Anyway it's always best to advertise with the lowest price, hence also Only $349* *After $50 mail in rebate. Screw that. (Does a mail in rebate refund you the taxes as well btw?)

It sucks anyway. I had enough points on my credit card to get a nice new laptop, high-five it's 'free'. Get to checkout, that will be the rest of the points plus another $72 to pay for the rest of the tax.



SvennoJ said:

My theory is it's part blame shifting. It's not us (the store) that makes the price high, it's the government!
At gas stations they do advertise the price including tax, yet there's a big sticker on every pump explaining they (the gas station) are only responsible for part of the price with a nice pie chart of all the taxes added on top.
Anyway it's always best to advertise with the lowest price, hence also Only $349* *After $50 mail in rebate. Screw that. (Does a mail in rebate refund you the taxes as well btw?)

It sucks anyway. I had enough points on my credit card to get a nice new laptop, high-five it's 'free'. Get to checkout, that will be the rest of the points plus another $72 to pay for the rest of the tax.

It does seem like that is the case. But I'm surprised that this kind of confusing thing is accepted in the US, and pretty much no where else in the world that I know of, except Canada.
When I go shopping, I'd like to know exactly how much I have to pay. If I'm strapped for cash and only have $5 and want to eat, I have to count on a buffer of at least 10% in the US, depending on where you are.

I looked into this further on Google, and it seems like what you mentioned is the primarily mentioned reason. But there also seem to be some sort of concerns about implementing VAT, but I'm seeing many more counter arguments to that.
And I read this on Wiki:

"Another avenue of criticism of implementing a VAT is that the increased tax passed to the consumer will increase the ultimate price paid by the consumer. However, a study in Canada reveals that in fact when replacing a traditional sales tax with a VAT consumer prices actually fell."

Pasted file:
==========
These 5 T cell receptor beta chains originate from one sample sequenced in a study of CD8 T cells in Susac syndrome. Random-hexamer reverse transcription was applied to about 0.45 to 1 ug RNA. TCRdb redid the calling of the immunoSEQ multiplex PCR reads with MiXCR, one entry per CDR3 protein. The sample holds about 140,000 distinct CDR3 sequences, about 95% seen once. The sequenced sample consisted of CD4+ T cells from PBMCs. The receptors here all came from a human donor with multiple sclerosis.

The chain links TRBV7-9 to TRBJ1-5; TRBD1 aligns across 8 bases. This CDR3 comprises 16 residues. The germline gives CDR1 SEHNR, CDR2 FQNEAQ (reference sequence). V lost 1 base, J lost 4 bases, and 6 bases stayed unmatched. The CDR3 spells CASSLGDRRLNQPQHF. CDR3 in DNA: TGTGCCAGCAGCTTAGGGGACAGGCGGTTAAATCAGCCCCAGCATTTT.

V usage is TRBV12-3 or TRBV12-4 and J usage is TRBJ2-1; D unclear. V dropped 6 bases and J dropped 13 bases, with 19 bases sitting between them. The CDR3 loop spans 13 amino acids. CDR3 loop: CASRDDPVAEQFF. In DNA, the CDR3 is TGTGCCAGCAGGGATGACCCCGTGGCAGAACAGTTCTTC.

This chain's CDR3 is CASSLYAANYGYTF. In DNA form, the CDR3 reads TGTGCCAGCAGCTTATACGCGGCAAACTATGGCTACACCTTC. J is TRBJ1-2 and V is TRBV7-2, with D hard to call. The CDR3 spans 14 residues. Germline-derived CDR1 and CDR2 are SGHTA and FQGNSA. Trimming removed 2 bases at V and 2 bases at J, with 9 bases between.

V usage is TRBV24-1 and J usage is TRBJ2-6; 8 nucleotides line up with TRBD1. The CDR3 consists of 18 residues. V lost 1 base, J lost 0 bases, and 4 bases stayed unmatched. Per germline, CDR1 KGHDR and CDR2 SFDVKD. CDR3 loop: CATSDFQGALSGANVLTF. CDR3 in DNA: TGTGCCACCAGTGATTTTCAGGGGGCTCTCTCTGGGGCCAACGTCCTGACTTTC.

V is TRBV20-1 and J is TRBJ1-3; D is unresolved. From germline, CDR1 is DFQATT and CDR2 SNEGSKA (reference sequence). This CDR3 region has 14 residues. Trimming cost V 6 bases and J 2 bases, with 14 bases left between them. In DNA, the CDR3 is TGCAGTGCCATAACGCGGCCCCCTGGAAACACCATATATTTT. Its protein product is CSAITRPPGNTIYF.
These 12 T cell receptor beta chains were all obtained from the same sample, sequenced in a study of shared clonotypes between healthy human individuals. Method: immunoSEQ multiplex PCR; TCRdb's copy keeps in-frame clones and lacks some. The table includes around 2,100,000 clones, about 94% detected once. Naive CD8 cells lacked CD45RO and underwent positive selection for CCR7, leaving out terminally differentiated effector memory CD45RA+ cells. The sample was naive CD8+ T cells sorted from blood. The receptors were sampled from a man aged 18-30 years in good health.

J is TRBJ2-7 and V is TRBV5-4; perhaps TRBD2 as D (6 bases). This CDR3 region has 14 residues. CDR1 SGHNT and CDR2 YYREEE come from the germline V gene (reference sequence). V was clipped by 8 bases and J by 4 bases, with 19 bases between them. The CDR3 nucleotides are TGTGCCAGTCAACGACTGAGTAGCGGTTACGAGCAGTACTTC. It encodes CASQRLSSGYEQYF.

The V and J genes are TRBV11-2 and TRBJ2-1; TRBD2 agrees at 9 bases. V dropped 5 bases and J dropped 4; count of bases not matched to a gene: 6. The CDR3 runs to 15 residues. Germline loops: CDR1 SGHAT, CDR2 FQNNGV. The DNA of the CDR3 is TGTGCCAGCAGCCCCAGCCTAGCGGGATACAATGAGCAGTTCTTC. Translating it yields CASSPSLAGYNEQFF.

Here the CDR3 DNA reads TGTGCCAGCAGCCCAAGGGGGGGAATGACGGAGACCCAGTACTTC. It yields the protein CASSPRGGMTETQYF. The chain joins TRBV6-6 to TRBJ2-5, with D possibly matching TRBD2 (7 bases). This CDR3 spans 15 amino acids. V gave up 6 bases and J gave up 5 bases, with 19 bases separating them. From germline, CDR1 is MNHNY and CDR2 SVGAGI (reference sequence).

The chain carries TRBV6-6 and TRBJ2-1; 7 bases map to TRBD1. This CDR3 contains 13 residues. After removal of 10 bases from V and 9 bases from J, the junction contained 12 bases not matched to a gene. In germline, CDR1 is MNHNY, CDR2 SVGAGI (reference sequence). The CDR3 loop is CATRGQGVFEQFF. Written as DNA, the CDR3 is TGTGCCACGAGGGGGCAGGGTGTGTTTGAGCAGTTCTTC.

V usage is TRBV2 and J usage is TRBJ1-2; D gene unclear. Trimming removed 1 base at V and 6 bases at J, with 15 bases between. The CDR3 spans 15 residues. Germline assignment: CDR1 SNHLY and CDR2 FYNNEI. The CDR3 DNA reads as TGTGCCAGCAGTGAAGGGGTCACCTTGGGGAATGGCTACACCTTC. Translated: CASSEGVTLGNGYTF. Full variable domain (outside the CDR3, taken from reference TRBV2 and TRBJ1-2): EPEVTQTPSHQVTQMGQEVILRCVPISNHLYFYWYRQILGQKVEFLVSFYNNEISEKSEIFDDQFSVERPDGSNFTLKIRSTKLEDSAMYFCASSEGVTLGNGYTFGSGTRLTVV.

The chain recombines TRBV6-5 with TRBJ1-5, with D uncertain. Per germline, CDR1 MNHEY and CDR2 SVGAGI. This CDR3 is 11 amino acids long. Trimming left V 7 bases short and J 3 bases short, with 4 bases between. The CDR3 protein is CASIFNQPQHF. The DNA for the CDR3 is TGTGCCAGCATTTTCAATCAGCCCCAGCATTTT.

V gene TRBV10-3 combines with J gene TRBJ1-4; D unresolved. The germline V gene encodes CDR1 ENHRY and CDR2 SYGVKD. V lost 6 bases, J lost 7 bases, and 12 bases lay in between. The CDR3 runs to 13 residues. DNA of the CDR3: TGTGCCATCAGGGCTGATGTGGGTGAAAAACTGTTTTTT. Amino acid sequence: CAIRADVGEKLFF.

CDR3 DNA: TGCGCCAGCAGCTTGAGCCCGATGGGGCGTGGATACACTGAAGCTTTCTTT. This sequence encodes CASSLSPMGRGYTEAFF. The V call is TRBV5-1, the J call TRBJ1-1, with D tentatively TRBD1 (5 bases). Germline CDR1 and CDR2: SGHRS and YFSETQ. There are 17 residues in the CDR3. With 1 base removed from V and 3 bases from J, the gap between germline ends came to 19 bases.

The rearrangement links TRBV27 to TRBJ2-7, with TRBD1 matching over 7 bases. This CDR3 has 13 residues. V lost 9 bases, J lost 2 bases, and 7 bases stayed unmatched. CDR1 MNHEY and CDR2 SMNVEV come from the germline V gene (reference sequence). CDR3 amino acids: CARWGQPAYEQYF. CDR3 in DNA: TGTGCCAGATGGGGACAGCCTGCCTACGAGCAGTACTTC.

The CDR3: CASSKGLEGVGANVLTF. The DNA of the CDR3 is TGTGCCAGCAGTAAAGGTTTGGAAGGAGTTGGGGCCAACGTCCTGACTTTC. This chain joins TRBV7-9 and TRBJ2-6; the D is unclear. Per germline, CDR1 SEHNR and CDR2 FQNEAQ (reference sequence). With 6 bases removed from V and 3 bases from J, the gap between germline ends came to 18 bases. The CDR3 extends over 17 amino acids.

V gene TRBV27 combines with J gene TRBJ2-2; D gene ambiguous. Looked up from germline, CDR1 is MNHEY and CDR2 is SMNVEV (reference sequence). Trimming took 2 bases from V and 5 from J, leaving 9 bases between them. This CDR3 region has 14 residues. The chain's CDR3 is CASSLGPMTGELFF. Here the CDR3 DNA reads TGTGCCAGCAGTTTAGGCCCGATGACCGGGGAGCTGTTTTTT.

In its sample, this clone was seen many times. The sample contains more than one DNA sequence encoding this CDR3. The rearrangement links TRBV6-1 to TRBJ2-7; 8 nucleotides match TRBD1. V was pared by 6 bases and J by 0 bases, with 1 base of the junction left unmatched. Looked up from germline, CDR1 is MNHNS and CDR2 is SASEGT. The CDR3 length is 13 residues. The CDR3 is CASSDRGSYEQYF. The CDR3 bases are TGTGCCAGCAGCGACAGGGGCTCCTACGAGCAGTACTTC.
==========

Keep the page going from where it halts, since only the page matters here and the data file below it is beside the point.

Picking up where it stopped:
Anyway, I thought perhaps there was a quick and logical answer to this. That's why I asked.
But it seems the answer is not particularly clear, so maybe I'll make a separate topic about this issue later instead.



Hiku said:

It does seem like that is the case. But I'm surprised that this kind of confusing thing is accepted in the US, and pretty much no where else in the world that I know of, except Canada.
When I go shopping, I'd like to know exactly how much I have to pay. If I'm strapped for cash and only have $5 and want to eat, I have to count on a buffer of at least 10% in the US, depending on where you are.

I looked into this further on Google, and it seems like what you mentioned is the primarily mentioned reason. But there also seem to be some sort of concerns about implementing VAT, but I'm seeing many more counter arguments to that.
And I read this on Wiki:

"Another avenue of criticism of implementing a VAT is that the increased tax passed to the consumer will increase the ultimate price paid by the consumer. However, a study in Canada reveals that in fact when replacing a traditional sales tax with a VAT consumer prices actually fell."

Anyway, I thought perhaps there was a quick and logical answer to this. That's why I asked.
But it seems the answer is not particularly clear, so maybe I'll make a separate topic about this issue later instead.

It makes sense the prices go down cause of the psychological factor in pricing. $9.99 is $11.29 here after tax. Chances are it would be priced $10.99 instead.
$1 drink promotions would not become $1.05 promotions.
So it really is beneficial to stores to advertise without tax (and environmental fees and other stuff that comes on top)

I  moved from the Netherlands to Canada and got used to it. It was a bonus to go down from 19.5% VAT to 13% HST as well.
And there are a bunch of exceptions to wave the 8% provincial portion http://www.fin.gov.on.ca/en/tax/hst/#pos
At least they don't mind you paying with a credit card here for everything, even if it's just a couple dollars. In Holland stores charged extra for using a debit card under a certain amount. (The bank charges you extra here for using a debit card... always use a credit card)